Home is where my heart is at ease to serve

By Kang Ho
June 22, 2011 | The Malaysian Insider

JUNE 22 — In the 1980s, I received 8A’s for SRP. Thereafter, I transferred to a technical school and received 3A’s for SPM with Grade 1.

My Malay schoolmates who received Grade 1 were sent overseas for further studies and those who received Grade 2 were placed in local universities. My other Malay schoolmates who received Grade 3 were left behind in the same class as I was in Form Six.

Even back then, I knew something was not right and I lost focus on my studies in Malaysia. My teachers told me that the reason I was not treated the same as my Malay schoolmates was because of “kulitfication.”

I decided to try my luck in Singapore by enrolling in a parochial college and gave tuition classes to support myself. Meanwhile, I saved enough money to go to the United States to finish my university education.

I was also fortunate to have opportunities to receive my Master’s and doctoral degrees. To sustain myself, I worked in janitorial jobs, farms, cafeterias, restaurants, and libraries.

I came from a poor family. My father was a rubber tapper and my mother was a homemaker. Despite the challenges of being in a family of nine siblings, all of us were able to finish tertiary education, with three holding doctoral degrees. We helped one another and the last five siblings were able to attend universities in the United States.

Life in the United States is not without struggles. I encountered various hurdles during the process — family (divorced but happily married now), career (change of profession due to unethical politics), and health (I have three kidneys, the original two are dysfunctional and one belonged to a white friend!).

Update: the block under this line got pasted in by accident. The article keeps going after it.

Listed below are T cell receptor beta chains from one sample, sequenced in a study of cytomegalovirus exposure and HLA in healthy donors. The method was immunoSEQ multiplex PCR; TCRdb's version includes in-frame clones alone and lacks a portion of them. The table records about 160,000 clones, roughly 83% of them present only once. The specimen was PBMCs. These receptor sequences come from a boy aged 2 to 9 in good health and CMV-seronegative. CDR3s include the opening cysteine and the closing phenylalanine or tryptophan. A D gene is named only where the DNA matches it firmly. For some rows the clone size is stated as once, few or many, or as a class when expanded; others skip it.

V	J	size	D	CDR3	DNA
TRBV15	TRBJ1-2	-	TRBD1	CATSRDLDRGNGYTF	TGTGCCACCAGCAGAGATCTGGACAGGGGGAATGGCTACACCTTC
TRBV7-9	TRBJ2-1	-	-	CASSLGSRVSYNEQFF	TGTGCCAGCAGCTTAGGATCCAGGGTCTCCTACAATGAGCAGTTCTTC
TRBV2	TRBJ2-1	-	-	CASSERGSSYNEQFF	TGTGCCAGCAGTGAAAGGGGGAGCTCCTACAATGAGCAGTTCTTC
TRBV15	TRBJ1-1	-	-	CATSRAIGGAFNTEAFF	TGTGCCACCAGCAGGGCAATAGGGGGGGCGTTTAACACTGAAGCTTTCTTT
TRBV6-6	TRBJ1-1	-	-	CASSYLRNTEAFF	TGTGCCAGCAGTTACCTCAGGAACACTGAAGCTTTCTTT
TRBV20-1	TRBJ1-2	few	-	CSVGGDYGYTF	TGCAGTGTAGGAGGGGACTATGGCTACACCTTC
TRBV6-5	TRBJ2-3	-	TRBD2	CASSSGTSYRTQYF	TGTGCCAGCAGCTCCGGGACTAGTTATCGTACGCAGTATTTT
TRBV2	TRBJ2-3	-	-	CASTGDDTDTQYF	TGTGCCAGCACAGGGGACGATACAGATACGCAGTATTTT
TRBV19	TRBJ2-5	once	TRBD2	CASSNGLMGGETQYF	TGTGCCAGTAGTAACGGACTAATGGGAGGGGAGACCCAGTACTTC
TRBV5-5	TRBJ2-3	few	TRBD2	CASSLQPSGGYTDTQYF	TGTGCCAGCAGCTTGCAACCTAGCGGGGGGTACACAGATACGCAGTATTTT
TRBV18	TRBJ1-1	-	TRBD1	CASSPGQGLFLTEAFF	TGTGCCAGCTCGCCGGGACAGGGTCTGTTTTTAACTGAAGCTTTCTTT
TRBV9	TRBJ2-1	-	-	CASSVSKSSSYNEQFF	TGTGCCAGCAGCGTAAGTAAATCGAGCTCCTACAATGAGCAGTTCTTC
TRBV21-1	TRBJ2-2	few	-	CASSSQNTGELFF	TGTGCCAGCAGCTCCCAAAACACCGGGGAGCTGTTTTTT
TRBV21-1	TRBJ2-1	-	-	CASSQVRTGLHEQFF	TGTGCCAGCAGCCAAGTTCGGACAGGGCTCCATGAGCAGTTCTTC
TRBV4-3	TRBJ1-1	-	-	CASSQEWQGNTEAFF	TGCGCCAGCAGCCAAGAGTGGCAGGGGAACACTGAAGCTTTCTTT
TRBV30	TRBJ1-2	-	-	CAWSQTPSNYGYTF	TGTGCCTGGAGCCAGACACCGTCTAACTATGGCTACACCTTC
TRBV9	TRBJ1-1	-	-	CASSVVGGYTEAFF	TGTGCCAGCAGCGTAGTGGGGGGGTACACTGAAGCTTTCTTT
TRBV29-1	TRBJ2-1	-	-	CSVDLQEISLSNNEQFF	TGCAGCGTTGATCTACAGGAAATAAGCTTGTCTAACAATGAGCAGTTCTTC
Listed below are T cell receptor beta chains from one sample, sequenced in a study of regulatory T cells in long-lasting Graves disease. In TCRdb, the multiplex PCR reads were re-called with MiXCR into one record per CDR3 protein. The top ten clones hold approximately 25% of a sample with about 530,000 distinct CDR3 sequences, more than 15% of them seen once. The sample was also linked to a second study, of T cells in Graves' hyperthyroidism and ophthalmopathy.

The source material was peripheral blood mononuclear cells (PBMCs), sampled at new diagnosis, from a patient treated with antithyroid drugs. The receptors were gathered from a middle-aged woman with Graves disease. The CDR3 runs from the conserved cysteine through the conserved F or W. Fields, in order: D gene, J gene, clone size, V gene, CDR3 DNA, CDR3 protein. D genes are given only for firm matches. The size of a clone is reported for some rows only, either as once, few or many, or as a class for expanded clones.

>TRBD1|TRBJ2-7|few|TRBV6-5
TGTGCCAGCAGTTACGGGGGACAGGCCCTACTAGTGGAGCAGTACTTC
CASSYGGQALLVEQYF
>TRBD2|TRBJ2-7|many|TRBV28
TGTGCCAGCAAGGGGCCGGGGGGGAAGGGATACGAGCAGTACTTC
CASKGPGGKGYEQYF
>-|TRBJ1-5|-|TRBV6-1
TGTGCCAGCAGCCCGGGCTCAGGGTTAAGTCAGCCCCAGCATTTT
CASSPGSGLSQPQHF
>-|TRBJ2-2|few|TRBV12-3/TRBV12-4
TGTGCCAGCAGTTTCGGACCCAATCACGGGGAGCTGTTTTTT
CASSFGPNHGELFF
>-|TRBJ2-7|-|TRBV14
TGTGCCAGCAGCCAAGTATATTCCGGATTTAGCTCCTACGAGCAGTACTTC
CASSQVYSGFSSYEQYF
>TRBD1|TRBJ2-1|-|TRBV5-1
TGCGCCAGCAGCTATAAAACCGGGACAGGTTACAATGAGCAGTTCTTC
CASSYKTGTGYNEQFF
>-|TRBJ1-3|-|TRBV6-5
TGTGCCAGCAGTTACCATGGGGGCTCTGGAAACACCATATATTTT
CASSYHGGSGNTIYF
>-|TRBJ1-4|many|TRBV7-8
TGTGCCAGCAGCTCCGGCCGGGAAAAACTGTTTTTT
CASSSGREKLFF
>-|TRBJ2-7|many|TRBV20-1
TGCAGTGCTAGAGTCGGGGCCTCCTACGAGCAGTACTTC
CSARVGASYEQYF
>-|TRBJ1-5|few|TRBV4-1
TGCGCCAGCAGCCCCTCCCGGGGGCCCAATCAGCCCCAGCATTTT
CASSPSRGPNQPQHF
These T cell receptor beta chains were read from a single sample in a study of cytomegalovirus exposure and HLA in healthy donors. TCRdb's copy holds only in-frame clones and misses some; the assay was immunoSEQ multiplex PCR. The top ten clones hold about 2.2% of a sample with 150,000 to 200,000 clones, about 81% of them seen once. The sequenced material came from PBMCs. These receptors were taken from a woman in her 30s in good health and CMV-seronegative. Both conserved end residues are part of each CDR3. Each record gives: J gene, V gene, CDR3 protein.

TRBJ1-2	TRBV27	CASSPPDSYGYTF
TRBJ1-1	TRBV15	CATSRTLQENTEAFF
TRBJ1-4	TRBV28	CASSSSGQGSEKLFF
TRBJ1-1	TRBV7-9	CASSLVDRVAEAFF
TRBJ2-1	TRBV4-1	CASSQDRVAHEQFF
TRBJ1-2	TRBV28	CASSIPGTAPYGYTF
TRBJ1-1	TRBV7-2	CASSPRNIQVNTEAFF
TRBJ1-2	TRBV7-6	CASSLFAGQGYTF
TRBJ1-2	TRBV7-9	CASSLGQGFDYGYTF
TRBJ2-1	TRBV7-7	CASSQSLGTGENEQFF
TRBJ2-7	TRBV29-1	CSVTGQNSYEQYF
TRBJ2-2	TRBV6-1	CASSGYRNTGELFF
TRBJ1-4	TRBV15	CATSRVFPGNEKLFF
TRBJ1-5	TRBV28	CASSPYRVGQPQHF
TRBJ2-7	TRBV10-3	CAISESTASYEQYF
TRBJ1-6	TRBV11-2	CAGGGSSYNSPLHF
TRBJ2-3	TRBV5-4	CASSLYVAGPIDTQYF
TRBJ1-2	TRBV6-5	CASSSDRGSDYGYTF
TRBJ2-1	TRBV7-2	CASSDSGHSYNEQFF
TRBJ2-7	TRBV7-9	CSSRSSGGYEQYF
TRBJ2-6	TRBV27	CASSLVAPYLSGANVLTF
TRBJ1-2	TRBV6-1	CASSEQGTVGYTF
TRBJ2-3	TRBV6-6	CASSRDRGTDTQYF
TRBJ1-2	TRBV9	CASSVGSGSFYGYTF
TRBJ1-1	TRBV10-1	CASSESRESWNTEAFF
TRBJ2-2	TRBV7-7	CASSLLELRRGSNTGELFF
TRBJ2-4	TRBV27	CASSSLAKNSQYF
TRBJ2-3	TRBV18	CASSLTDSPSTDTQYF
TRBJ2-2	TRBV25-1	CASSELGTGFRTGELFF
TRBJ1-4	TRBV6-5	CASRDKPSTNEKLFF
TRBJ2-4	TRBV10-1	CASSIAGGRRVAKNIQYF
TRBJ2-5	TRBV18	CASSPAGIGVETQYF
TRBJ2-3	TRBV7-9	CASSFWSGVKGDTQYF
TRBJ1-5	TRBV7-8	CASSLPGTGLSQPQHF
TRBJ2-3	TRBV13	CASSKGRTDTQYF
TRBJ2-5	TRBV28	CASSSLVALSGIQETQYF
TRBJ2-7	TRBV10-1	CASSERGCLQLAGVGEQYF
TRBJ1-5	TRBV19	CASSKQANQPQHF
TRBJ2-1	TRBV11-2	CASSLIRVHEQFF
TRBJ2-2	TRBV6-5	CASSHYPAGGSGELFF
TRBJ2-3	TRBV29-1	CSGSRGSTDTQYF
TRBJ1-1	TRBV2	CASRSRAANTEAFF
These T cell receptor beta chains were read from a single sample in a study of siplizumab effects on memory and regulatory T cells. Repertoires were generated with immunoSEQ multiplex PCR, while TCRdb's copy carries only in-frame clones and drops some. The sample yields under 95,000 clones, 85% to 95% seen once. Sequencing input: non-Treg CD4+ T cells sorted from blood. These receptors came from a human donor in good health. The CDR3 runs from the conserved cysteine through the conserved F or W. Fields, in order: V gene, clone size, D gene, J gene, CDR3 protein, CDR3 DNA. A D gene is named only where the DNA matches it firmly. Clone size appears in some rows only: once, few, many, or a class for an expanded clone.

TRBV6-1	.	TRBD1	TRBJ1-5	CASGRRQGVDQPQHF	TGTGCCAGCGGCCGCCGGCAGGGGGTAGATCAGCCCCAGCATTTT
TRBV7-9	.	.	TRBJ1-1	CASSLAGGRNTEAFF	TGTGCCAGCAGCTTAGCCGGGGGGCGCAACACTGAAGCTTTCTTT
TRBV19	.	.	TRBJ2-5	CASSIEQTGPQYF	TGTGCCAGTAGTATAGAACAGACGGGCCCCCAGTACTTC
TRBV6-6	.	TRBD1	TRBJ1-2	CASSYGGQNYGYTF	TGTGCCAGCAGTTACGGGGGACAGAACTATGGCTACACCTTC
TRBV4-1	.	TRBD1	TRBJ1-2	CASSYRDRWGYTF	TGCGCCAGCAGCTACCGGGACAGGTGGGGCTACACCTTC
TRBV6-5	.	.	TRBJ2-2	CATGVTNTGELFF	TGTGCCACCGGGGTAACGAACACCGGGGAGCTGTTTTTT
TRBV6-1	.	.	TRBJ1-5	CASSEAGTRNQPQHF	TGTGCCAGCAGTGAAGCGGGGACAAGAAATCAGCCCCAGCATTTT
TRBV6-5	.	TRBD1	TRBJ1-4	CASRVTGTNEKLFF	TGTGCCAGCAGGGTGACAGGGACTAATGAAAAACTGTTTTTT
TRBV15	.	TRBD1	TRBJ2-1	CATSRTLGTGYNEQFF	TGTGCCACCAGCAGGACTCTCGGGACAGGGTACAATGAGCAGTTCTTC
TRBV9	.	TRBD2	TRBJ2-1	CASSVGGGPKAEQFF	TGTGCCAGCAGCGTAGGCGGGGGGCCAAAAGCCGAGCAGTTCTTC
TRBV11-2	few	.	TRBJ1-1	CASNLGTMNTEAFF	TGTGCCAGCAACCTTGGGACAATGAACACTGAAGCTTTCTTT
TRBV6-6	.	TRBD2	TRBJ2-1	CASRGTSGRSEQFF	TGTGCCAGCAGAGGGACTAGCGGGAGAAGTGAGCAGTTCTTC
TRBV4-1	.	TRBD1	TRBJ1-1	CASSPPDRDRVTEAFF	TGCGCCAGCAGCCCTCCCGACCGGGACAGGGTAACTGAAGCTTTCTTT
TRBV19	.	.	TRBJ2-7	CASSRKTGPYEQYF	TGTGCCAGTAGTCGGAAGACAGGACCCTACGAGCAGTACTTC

I am currently a clinical psychotherapist counselling a variety of individuals who need guidance and support to put their lives back together. These individuals include former inmates/ex-criminals, drug addicts, alcoholics, domestic violence offenders, married couples, as well as mental health patients. I enjoy helping to empower these individuals to change their lives.

My school education, career training, and life experiences have equipped me to assist people who are less fortunate than I am regardless of their race, religion, socio-economic status, and lifestyle. Coincidentally, most of my clients are Caucasians and Hispanics, and I have no qualms accepting and treating them as one of my fellow human beings.

My wife is internationally recognised for her exquisite concerto performances in Asia and North America, and has received numerous prizes and scholarships. She has a doctorate degree and teaches at a local university.

She was from Hong Kong and used to play with the orchestra on the National Day of China in Hong Kong. She performs at many concerts on university campuses and in community festivals. She frequently receives rapturous acclaim and standing ovations for the performances.

In spite of our culture, language, and country of origin, we are well accepted and respected in our white majority community. We are able to contribute to our local community and live a meaningful and productive life. We are also able to own a big house with over two dozen fruit trees and a vegetable garden in our yard.

So where is home? Home is where my heart can be at ease to serve without being discriminated against or sidelined due to my parental heritage, spiritual value, and lack of opportunities to attain my dreams.

  1. #1 by k1980 on Wednesday, 22 June 2011 - 1:52 pm

    // “kulitfication.”//

    Definition— foreskin from a certain organ of yours was not “buang”ed

  2. #2 by wanderer on Wednesday, 22 June 2011 - 2:19 pm

    Oh, I was born to wander, I was born to roam….

    Malaysia (then Malaya) was my birth place which I have no choice.
    China, my mother land I am most proud!
    Dear Australia, a place I called home, by choice.
    How great!…no kulitfication is required.

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